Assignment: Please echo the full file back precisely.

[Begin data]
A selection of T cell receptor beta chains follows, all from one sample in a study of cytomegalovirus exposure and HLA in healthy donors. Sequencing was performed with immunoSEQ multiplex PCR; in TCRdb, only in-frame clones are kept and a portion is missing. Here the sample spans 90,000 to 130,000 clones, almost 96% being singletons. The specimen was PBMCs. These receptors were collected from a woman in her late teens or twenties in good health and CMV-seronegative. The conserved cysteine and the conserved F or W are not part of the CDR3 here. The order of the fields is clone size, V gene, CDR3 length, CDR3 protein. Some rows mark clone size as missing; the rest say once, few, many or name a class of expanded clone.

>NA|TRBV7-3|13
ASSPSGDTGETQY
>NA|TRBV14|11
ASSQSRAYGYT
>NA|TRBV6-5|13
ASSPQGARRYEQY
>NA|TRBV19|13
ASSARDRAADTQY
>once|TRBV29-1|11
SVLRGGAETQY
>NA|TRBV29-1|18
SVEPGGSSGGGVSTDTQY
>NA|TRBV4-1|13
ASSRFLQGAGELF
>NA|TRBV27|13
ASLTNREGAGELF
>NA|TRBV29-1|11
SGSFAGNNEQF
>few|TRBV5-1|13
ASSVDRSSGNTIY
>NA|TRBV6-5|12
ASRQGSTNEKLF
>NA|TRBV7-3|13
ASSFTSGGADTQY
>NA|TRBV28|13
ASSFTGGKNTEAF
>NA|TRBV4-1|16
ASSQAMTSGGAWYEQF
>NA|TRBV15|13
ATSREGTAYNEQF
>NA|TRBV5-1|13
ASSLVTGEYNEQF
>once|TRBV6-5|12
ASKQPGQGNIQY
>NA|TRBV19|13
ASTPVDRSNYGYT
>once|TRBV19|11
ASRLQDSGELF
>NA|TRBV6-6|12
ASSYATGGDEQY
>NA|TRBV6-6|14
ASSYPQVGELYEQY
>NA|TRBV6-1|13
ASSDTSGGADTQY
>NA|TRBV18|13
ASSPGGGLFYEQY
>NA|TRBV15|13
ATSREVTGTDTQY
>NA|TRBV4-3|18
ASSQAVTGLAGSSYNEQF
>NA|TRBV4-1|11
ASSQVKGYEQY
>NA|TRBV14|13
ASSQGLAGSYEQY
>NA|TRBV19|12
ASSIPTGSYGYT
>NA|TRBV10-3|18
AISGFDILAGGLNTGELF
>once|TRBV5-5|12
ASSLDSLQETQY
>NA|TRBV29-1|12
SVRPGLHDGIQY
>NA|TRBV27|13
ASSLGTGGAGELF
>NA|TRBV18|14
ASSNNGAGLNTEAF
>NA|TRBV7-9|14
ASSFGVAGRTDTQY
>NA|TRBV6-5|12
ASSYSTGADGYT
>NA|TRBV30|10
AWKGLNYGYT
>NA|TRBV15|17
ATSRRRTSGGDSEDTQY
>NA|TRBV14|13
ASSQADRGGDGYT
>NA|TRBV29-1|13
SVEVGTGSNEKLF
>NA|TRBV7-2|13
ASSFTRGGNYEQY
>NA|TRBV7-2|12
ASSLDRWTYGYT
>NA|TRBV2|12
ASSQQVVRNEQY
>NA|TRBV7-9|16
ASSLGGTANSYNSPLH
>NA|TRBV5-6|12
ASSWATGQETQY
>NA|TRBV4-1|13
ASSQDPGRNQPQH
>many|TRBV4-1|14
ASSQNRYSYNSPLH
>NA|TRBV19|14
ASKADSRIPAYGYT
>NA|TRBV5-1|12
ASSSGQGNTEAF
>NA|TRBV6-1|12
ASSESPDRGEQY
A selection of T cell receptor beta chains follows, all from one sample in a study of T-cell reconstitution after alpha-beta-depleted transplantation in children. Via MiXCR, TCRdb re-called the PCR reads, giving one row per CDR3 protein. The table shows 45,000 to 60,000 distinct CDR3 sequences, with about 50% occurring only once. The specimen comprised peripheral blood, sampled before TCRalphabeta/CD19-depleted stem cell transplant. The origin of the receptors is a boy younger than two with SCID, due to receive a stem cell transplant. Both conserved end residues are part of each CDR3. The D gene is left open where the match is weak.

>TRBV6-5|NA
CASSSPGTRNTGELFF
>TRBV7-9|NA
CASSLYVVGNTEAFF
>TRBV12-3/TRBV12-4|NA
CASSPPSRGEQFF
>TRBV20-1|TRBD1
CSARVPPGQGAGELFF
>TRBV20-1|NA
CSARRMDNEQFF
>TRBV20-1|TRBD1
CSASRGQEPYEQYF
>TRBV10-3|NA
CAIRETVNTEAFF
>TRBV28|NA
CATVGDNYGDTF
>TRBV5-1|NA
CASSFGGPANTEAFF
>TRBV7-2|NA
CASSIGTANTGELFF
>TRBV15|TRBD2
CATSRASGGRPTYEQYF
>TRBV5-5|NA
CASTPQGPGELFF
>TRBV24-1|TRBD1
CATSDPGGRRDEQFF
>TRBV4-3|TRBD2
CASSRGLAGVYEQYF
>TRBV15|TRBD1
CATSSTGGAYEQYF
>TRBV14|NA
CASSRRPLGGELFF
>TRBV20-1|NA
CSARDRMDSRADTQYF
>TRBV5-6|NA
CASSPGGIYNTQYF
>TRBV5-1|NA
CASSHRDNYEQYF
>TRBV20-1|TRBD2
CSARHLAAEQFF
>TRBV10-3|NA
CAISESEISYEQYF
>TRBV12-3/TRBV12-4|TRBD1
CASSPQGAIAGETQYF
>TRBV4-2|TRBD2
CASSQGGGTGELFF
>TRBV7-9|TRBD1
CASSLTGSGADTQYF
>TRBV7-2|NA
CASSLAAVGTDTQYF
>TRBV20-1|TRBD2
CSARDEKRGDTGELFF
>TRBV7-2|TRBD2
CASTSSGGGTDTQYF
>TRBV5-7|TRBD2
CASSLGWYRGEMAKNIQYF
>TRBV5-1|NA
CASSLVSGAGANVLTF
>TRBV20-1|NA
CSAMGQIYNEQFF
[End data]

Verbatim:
A selection of T cell receptor beta chains follows, all from one sample in a study of cytomegalovirus exposure and HLA in healthy donors. Sequencing was performed with immunoSEQ multiplex PCR; in TCRdb, only in-frame clones are kept and a portion is missing. Here the sample spans 90,000 to 130,000 clones, almost 96% being singletons. The specimen was PBMCs. These receptors were collected from a woman in her late teens or twenties in good health and CMV-seronegative. The conserved cysteine and the conserved F or W are not part of the CDR3 here. The order of the fields is clone size, V gene, CDR3 length, CDR3 protein. Some rows mark clone size as missing; the rest say once, few, many or name a class of expanded clone.

>NA|TRBV7-3|13
ASSPSGDTGETQY
>NA|TRBV14|11
ASSQSRAYGYT
>NA|TRBV6-5|13
ASSPQGARRYEQY
>NA|TRBV19|13
ASSARDRAADTQY
>once|TRBV29-1|11
SVLRGGAETQY
>NA|TRBV29-1|18
SVEPGGSSGGGVSTDTQY
>NA|TRBV4-1|13
ASSRFLQGAGELF
>NA|TRBV27|13
ASLTNREGAGELF
>NA|TRBV29-1|11
SGSFAGNNEQF
>few|TRBV5-1|13
ASSVDRSSGNTIY
>NA|TRBV6-5|12
ASRQGSTNEKLF
>NA|TRBV7-3|13
ASSFTSGGADTQY
>NA|TRBV28|13
ASSFTGGKNTEAF
>NA|TRBV4-1|16
ASSQAMTSGGAWYEQF
>NA|TRBV15|13
ATSREGTAYNEQF
>NA|TRBV5-1|13
ASSLVTGEYNEQF
>once|TRBV6-5|12
ASKQPGQGNIQY
>NA|TRBV19|13
ASTPVDRSNYGYT
>once|TRBV19|11
ASRLQDSGELF
>NA|TRBV6-6|12
ASSYATGGDEQY
>NA|TRBV6-6|14
ASSYPQVGELYEQY
>NA|TRBV6-1|13
ASSDTSGGADTQY
>NA|TRBV18|13
ASSPGGGLFYEQY
>NA|TRBV15|13
ATSREVTGTDTQY
>NA|TRBV4-3|18
ASSQAVTGLAGSSYNEQF
>NA|TRBV4-1|11
ASSQVKGYEQY
>NA|TRBV14|13
ASSQGLAGSYEQY
>NA|TRBV19|12
ASSIPTGSYGYT
>NA|TRBV10-3|18
AISGFDILAGGLNTGELF
>once|TRBV5-5|12
ASSLDSLQETQY
>NA|TRBV29-1|12
SVRPGLHDGIQY
>NA|TRBV27|13
ASSLGTGGAGELF
>NA|TRBV18|14
ASSNNGAGLNTEAF
>NA|TRBV7-9|14
ASSFGVAGRTDTQY
>NA|TRBV6-5|12
ASSYSTGADGYT
>NA|TRBV30|10
AWKGLNYGYT
>NA|TRBV15|17
ATSRRRTSGGDSEDTQY
>NA|TRBV14|13
ASSQADRGGDGYT
>NA|TRBV29-1|13
SVEVGTGSNEKLF
>NA|TRBV7-2|13
ASSFTRGGNYEQY
>NA|TRBV7-2|12
ASSLDRWTYGYT
>NA|TRBV2|12
ASSQQVVRNEQY
>NA|TRBV7-9|16
ASSLGGTANSYNSPLH
>NA|TRBV5-6|12
ASSWATGQETQY
>NA|TRBV4-1|13
ASSQDPGRNQPQH
>many|TRBV4-1|14
ASSQNRYSYNSPLH
>NA|TRBV19|14
ASKADSRIPAYGYT
>NA|TRBV5-1|12
ASSSGQGNTEAF
>NA|TRBV6-1|12
ASSESPDRGEQY
A selection of T cell receptor beta chains follows, all from one sample in a study of T-cell reconstitution after alpha-beta-depleted transplantation in children. Via MiXCR, TCRdb re-called the PCR reads, giving one row per CDR3 protein. The table shows 45,000 to 60,000 distinct CDR3 sequences, with about 50% occurring only once. The specimen comprised peripheral blood, sampled before TCRalphabeta/CD19-depleted stem cell transplant. The origin of the receptors is a boy younger than two with SCID, due to receive a stem cell transplant. Both conserved end residues are part of each CDR3. The D gene is left open where the match is weak.

>TRBV6-5|NA
CASSSPGTRNTGELFF
>TRBV7-9|NA
CASSLYVVGNTEAFF
>TRBV12-3/TRBV12-4|NA
CASSPPSRGEQFF
>TRBV20-1|TRBD1
CSARVPPGQGAGELFF
>TRBV20-1|NA
CSARRMDNEQFF
>TRBV20-1|TRBD1
CSASRGQEPYEQYF
>TRBV10-3|NA
CAIRETVNTEAFF
>TRBV28|NA
CATVGDNYGDTF
>TRBV5-1|NA
CASSFGGPANTEAFF
>TRBV7-2|NA
CASSIGTANTGELFF
>TRBV15|TRBD2
CATSRASGGRPTYEQYF
>TRBV5-5|NA
CASTPQGPGELFF
>TRBV24-1|TRBD1
CATSDPGGRRDEQFF
>TRBV4-3|TRBD2
CASSRGLAGVYEQYF
>TRBV15|TRBD1
CATSSTGGAYEQYF
>TRBV14|NA
CASSRRPLGGELFF
>TRBV20-1|NA
CSARDRMDSRADTQYF
>TRBV5-6|NA
CASSPGGIYNTQYF
>TRBV5-1|NA
CASSHRDNYEQYF
>TRBV20-1|TRBD2
CSARHLAAEQFF
>TRBV10-3|NA
CAISESEISYEQYF
>TRBV12-3/TRBV12-4|TRBD1
CASSPQGAIAGETQYF
>TRBV4-2|TRBD2
CASSQGGGTGELFF
>TRBV7-9|TRBD1
CASSLTGSGADTQYF
>TRBV7-2|NA
CASSLAAVGTDTQYF
>TRBV20-1|TRBD2
CSARDEKRGDTGELFF
>TRBV7-2|TRBD2
CASTSSGGGTDTQYF
>TRBV5-7|TRBD2
CASSLGWYRGEMAKNIQYF
>TRBV5-1|NA
CASSLVSGAGANVLTF
>TRBV20-1|NA
CSAMGQIYNEQFF